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Vancouver, BC Canada Tourers! Any good bike shops that I can ship my bike to?

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Vancouver, BC Canada Tourers! Any good bike shops that I can ship my bike to?

Old 07-08-10, 03:28 PM
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lshobo
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Vancouver, BC Canada Tourers! Any good bike shops that I can ship my bike to?

Title pretty much explains it. I was gonna do a cross-country tour this summer but postponing it until next year. Instead, I'll be riding from Vancouver to SF with a couple of friends.

We've figured that the most practical way to get our gear there, or at least our bikes, is to ship it all to a local bike shop about a week and a half before we actually fly there. Then we can drop by and pick up our bikes upon arrival.

Has anyone ever done this? Does anyone have any good leads on bike shops in the Vancouver area that would be cool with this? We'll mention them on our blog!!!
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Old 07-08-10, 09:22 PM
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Mighty Riders on Broadway is a great shop, 604 879 8705, there are lots of shops in Vancouver, though. They are close to a skytrain station that you could use to get from the airport.
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Old 07-08-10, 11:02 PM
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My personal favorite is Bikes on the Drive for good old fashioned knowledgeable customer service without attitude. Dunno if they can help you out but worth a call. (604) 215-7433

They are a bus ride away from a Sky Train station or a decent stroll (but not with luggage).
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Old 07-09-10, 01:56 AM
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Yeah or you could also try Jett Grrl Bike Studio or Dream Cycle both in East Vancouver. They both have websites and are very down to earth people unlike Mighty Riders where more than a few people have walked away in disgust...okay maybe it's just me but I find MR to be kind of holier than thou and unreliable.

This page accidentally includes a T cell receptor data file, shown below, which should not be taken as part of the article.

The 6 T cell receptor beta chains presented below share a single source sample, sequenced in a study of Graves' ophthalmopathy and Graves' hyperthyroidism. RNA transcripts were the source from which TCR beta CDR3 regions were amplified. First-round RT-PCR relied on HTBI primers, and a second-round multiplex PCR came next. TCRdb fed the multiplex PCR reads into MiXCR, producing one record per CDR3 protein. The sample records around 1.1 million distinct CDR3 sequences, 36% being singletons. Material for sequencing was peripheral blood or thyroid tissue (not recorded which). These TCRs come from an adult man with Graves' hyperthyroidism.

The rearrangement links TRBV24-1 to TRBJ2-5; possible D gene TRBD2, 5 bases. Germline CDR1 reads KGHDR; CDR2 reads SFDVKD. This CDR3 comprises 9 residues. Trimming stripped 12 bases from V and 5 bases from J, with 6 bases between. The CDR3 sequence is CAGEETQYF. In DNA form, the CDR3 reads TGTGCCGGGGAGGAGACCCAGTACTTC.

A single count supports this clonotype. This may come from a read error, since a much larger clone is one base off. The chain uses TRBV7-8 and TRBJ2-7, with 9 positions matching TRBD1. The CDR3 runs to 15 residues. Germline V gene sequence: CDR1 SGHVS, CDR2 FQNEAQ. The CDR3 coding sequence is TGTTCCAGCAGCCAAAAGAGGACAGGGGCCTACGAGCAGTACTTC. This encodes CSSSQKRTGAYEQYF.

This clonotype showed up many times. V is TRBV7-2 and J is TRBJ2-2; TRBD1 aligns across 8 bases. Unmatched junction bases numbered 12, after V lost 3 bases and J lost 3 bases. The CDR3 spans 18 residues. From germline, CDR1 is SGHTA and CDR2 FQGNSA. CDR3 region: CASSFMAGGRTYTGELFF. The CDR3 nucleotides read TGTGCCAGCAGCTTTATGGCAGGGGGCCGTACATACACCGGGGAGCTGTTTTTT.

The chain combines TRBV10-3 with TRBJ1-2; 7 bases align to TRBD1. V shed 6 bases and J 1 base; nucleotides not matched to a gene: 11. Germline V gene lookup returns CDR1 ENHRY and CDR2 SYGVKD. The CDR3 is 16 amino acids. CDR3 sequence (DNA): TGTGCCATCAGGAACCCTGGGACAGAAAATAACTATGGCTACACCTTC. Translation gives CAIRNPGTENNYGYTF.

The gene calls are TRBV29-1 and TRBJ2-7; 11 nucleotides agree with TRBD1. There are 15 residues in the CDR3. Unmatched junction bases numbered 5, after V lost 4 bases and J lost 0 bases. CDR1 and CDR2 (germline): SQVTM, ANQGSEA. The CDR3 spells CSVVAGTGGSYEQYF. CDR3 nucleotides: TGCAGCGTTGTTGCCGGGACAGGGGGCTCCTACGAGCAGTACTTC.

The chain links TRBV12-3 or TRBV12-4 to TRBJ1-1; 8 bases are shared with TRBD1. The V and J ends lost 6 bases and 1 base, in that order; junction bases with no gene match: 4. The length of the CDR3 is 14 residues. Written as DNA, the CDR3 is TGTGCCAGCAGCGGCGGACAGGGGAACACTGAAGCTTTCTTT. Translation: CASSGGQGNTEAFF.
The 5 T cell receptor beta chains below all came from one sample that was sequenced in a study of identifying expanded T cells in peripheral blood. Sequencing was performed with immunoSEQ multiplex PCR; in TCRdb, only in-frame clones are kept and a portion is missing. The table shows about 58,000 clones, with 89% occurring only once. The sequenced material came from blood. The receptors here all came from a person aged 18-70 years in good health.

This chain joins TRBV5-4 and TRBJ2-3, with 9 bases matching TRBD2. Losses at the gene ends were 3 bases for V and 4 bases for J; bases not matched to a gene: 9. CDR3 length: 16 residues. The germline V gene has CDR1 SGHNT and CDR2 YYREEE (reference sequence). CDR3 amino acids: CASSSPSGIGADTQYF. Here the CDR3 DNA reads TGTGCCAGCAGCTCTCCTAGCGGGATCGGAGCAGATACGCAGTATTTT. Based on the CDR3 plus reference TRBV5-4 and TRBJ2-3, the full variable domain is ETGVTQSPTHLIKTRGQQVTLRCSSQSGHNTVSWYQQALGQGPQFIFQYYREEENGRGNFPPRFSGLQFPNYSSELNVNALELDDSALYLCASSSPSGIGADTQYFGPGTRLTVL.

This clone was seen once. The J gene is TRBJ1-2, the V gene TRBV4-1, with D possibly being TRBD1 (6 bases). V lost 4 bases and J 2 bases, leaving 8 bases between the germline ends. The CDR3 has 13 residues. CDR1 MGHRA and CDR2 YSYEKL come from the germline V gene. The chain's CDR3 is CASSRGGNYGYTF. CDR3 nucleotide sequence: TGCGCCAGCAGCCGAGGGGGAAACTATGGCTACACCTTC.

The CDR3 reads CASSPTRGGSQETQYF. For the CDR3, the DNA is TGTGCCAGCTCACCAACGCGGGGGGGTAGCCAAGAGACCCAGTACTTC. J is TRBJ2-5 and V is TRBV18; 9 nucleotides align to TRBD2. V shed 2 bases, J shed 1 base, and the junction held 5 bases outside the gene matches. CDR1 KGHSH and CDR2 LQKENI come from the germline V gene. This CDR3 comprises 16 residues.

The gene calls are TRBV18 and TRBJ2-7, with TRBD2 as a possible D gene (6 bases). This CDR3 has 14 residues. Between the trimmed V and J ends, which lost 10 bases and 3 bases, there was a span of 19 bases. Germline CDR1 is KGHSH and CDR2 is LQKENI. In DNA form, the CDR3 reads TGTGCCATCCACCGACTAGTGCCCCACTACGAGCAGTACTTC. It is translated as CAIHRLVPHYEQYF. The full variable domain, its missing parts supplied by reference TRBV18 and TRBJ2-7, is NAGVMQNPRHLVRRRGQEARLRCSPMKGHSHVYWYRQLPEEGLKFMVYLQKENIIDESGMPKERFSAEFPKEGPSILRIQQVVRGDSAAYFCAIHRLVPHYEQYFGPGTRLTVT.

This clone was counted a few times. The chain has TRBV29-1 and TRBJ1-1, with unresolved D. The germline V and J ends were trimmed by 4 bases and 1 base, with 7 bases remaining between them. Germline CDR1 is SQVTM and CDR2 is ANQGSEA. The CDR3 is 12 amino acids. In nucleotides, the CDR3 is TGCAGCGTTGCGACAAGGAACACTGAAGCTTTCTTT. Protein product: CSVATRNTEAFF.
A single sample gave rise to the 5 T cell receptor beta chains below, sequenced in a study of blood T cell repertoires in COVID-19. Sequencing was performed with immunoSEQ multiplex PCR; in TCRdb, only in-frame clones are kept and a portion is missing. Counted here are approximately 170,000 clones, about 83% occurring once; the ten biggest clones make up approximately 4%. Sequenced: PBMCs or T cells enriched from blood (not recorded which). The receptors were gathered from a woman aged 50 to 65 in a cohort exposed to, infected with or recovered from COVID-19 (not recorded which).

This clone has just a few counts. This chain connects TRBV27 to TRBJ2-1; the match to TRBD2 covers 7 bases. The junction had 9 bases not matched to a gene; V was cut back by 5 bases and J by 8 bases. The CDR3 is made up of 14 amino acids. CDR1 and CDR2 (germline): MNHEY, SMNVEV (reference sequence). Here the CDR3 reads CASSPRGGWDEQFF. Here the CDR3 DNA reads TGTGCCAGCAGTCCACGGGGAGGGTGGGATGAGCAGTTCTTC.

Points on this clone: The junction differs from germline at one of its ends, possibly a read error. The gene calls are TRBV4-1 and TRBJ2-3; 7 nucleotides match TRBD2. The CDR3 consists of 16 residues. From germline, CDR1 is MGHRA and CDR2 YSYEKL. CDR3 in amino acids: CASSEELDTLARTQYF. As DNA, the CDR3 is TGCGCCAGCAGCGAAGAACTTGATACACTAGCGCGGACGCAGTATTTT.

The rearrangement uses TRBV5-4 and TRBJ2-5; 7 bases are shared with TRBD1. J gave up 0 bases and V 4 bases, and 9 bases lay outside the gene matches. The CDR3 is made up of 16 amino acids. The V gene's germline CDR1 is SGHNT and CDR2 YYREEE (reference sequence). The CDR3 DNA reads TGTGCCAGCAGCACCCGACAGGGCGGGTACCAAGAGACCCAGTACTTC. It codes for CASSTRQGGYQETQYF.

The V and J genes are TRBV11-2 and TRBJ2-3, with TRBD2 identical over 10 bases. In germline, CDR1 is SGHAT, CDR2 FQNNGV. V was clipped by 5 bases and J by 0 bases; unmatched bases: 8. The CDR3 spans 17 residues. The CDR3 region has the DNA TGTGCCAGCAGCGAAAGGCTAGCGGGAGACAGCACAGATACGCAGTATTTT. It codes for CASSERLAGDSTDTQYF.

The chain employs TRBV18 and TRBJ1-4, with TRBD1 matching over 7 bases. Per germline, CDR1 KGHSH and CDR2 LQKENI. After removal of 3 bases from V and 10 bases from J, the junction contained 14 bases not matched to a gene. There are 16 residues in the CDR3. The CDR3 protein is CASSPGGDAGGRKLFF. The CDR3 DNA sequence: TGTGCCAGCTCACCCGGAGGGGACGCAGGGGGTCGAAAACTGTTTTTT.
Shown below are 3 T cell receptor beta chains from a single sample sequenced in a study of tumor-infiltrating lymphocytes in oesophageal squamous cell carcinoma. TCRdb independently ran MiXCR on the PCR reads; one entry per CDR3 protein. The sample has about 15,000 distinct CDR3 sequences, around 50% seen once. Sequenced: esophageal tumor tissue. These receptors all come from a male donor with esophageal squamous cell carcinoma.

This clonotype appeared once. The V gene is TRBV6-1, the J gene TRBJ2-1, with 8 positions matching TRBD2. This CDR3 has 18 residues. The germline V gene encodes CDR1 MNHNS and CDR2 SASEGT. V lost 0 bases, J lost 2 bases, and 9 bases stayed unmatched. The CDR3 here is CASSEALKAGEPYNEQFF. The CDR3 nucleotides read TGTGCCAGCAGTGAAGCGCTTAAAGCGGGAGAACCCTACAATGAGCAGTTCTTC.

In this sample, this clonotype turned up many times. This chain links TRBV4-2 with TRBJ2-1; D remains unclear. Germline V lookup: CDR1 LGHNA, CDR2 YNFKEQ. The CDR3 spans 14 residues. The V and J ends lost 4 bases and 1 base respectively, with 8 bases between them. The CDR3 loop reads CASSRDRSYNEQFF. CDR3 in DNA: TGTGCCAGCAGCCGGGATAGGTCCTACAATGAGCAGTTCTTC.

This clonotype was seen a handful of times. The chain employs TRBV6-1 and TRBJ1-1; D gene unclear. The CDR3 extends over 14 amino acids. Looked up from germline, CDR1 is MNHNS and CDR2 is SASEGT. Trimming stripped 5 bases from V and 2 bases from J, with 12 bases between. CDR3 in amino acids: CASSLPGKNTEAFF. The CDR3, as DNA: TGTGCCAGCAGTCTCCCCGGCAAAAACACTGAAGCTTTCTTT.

Anyways good luck, I've never heard of a bike shop doing this but it's worth checking out.
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Old 07-10-10, 04:08 PM
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Thanks for the tips, guys.

Was also thinking about contacting MEC in Vancouver and seeing if they'd be cool with receiving our bikes. MEC seems similar to REI here, and the people at REI in my experience are pretty cool, so hopefully...
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Old 07-11-10, 09:38 AM
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That's a smart idea - MEC has a bike service department in the Vancouver store - you might try calling and asking for that department and speak with one of their folks. Certainly they've got some warehouse space!

At Bike's on the Drive I'd ask to speak to Autumn. She'll be able to tell you straight away if they can meet your needs. Recently I had these folks do a bunch of upgrades to a 26 year old Miyata touring bike that I've owned since day one and I'm very impressed with the time and attention they took to working with me and doing the work on the bike. The bike is happy too.
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Old 07-11-10, 12:23 PM
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Start in Victoria BC...you'll get a much smaller more pleasant city to start in and you can avoid Vancouver traffic by taking one of two ferries...either to just south of Vancouver or to just south of Seattle.
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Old 07-12-10, 02:21 AM
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Victoria is certainly a pleasant city to ride in and visit... our family makes an annual pilgrimage there by bike and we'll be there next week. Vancouver has its own delights as well. Doing both is certainly an option!

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Old 07-12-10, 02:28 AM
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Our Community Bikes could be an option, OCB is filled with friendly and helpful people.

MEC is a good idea since it is close to the Skytrain on Cambie.
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Old 07-12-10, 11:17 AM
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Is this typical? Shipping your bike to a commercial shop? Anywho, have you considered that shipping from the US could trigger duty and custom inspection problems for you, and the potential recipient of your bike? Sounds like a nightmare, I wouldn't personally want anything to do with. While if you bring the bike by plane you are pretty much in for the shafting on luggage, but no real reason why it should be any worse inspection wise than for any traveller. Parcel inspections and personal chatels can attract different attention.